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Following is a glossary of e-mail terms you that should know. This glossary is from Kim MacPherson's upcoming book "Permission-Based E-mail Marketing That Works!" (publication date is Spring, 2001). Watch Kim's Web site for free chapters and e-mail updates.

A glossary of  e-mail Terms You Should Know by: Kim MacPherson

            Like any other widely-reaching industry that involves a number of practitioners and players, there is a language to the Internet and all things tied to it, including e-mail.  There are industry-specific words and phrases to describe technical terms, measurement tools, design aspects, and more. 

To avoid getting too bogged down in all online-related terminology, for purposes of this chapter (and this book), we will focus only on the most highly-used and relevant words within the e-mail marketing industry.  Some, you'll find, have been used in other areas of marketing, such as direct mail and telemarketing, but are repeated here for those who may not know them or their place within the e-mail marketing world. As time goes on and you go through the process of launching and managing regular e-mail promotions, the following terms will no doubt become second nature...

Audience. The group of people that an e-mail promotion or campaign targets.  For example, an e-mail marketer promoting a jewelry site might select and target a list of people who have expressed an interest in buying diamonds online.  That list would contain the "audience."

Clickable text. This describes the links within an e-mail message that become "hyperlinks," meaning that they are executable when clicked on and will take people directly to a web site or page.  Many text only e-mail programs will convert plain text to clickable text when they see "http://" in the message body.

Compiled list. With regards to e-mail, this is a list of e-mail addresses that has been gathered by a means other than response.  Those e-mail addresses can be a part of a large database, and can typically be segmented by demographic information.  For example, a compiled list could consist of a list of people who have social security numbers beginning with the numbers 2423.  A compiled e-mail list may not be one to promote to because the e-mail addresses within it are collected by methods such as customer warranty cards, purchase transactions, surveys, etc. -- hence, the people have not "opted in" to receive promotions by e-mail.  They have simply submitted their e-mail addresses to register for something else altogether.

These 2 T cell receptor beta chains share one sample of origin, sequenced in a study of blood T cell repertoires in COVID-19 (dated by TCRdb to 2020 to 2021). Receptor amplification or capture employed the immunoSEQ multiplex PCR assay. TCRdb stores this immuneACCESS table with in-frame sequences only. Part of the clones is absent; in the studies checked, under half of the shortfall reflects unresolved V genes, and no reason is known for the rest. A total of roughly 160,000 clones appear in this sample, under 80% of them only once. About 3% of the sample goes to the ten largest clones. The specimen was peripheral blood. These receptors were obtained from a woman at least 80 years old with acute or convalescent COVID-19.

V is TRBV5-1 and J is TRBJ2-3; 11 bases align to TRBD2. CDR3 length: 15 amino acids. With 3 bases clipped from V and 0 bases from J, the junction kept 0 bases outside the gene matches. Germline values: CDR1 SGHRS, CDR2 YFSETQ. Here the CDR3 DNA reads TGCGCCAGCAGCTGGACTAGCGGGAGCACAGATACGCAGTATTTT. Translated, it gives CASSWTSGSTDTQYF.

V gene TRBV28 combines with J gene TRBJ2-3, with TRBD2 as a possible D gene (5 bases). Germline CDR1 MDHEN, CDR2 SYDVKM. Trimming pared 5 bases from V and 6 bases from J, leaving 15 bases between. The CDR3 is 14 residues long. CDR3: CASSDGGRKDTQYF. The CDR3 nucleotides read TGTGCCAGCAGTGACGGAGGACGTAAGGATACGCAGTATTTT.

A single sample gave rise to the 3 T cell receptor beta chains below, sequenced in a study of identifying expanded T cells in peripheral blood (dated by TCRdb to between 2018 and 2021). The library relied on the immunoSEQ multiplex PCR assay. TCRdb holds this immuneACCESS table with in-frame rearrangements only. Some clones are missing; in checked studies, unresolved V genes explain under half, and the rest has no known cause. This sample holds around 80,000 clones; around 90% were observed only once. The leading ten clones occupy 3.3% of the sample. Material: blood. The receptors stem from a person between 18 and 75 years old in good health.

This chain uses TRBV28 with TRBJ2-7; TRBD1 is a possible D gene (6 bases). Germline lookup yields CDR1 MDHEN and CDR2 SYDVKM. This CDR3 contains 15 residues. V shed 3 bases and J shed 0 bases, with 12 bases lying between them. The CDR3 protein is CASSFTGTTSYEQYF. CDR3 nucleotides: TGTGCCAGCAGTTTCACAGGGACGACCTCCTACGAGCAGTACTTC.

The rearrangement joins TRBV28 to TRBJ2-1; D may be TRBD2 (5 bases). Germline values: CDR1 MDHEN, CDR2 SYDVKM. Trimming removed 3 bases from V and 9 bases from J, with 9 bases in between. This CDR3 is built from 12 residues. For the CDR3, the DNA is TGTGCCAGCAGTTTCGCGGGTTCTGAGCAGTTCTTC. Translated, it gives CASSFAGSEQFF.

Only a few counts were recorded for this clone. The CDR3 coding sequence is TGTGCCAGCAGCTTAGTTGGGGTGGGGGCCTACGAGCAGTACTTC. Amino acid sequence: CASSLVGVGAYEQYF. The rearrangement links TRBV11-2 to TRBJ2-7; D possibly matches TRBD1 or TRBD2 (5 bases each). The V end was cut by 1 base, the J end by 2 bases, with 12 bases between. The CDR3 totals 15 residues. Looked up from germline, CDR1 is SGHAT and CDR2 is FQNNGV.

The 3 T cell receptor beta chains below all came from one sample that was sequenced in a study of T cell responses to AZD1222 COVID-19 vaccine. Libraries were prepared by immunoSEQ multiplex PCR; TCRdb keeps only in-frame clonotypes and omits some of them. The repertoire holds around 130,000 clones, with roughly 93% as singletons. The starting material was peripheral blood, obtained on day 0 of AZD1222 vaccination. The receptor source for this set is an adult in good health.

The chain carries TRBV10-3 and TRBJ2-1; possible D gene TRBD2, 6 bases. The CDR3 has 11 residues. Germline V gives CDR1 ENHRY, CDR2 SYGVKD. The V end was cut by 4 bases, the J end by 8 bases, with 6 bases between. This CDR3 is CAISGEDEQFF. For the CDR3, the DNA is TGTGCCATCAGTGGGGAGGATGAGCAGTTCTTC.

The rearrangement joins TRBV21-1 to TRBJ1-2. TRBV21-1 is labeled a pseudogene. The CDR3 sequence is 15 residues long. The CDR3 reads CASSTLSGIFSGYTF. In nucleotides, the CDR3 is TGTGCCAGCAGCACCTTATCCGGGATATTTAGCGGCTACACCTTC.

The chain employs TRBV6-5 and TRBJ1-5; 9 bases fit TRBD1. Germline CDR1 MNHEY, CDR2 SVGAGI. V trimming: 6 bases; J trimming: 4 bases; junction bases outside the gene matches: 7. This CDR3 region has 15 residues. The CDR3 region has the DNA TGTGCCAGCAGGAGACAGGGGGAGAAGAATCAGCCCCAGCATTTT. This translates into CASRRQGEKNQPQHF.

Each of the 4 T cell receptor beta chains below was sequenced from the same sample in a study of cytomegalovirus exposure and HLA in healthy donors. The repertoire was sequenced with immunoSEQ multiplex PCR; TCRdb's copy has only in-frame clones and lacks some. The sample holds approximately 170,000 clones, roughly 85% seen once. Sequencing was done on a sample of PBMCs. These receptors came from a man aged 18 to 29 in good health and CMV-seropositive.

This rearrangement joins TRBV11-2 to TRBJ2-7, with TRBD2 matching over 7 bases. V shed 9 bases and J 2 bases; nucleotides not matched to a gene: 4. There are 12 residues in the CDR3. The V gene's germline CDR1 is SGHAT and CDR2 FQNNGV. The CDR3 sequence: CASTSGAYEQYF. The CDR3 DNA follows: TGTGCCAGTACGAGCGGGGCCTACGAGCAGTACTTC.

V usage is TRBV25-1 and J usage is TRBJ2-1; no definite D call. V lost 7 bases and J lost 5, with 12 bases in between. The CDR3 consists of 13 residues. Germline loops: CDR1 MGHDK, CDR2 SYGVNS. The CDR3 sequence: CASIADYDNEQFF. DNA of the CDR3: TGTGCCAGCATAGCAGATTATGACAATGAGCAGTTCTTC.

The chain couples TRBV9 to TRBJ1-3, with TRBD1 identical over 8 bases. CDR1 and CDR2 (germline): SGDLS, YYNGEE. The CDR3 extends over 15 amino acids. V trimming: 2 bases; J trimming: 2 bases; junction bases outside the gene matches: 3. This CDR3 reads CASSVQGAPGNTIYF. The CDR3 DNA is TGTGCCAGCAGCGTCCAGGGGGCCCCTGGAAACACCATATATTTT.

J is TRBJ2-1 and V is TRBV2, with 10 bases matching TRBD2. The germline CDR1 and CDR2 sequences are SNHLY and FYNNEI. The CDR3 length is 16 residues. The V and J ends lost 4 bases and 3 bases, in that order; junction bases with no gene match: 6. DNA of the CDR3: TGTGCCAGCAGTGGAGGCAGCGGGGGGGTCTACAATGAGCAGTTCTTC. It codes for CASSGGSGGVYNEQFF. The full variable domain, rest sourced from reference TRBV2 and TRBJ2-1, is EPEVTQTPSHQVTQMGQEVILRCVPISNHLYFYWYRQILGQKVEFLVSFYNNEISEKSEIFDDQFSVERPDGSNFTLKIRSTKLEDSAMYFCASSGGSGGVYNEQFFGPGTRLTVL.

Conversion. This refers to the number or percentage of recipients that complete a promotion's ultimate goal.  It could include the number of leads garnered from a lead generation campaign or it could include the number of actual sales derived from a promotional sales campaign.  It is the final number and generally the most important measurement of a campaign's success.  A conversion percentage or rate can refer to the percentage of people that clicked on the promotion or the percentage of all of the people that received the initial promotion.

Cookie. With regards to e-mail, a cookie is a small file stored or embedded within an e-mail promotion's HTML.  It can track a recipient's "open" rate (i.e. how many people actually opened the e-mail), as well as whether or not he or she ended up forwarding the message.  Cookies are very useful when it comes to reporting and measuring a campaign's overall success.

CPM.  An abbreviation for "cost per thousand."  In e-mail marketing terms, it is one method for pricing e-mail lists.  For example, a "$200 CPM" price for a list means that it costs $200 for every thousand e-mail addresses purchased.  This also means twenty cents per single address, or $.20 per piece.

CTR (Click-through rate). This is still one of the key success measures of an e-mail campaign.  It's the number of times that a standard e-mail's "call to action" link has been clicked.   The goal is to garner a high CTR in order to drive as many people as possible to the promoting site.  For example, out of 10,000 e-mail promotions sent, 500 people clicked through.  The CTR would then be 5%.  Obviously, the higher the CTR, the higher the chances of increasing your number of converted prospects.

Database marketing . This refers to the discipline of enhancing a house e-mail list and promoting it using a variety of database-related tools.  For example, an e-mail marketer can use database marketing techniques to communicate with selected segments within his or her house list of customer e-mail addresses, such as those with certain incomes and prior purchase histories.  The goal is to find that combination of offers, messages, and other components to optimize those selected areas of the database and achieve maximum response rates.

Deployment.  As it refers to e-mail, this term refers to the actual "sending" of an e-mail message.

Direct response marketing. This is also simply known as direct marketing, a discipline designed to drive immediate sales, leads, or some other end goal by the advertiser.  A direct response ad can use television, radio, print, telemarketing, postal mail and, of course, e-mail, to achieve that result.

Domain Name. This term refers to a registered Web site name or address.

Download. The process of copying information or files from a server or other source.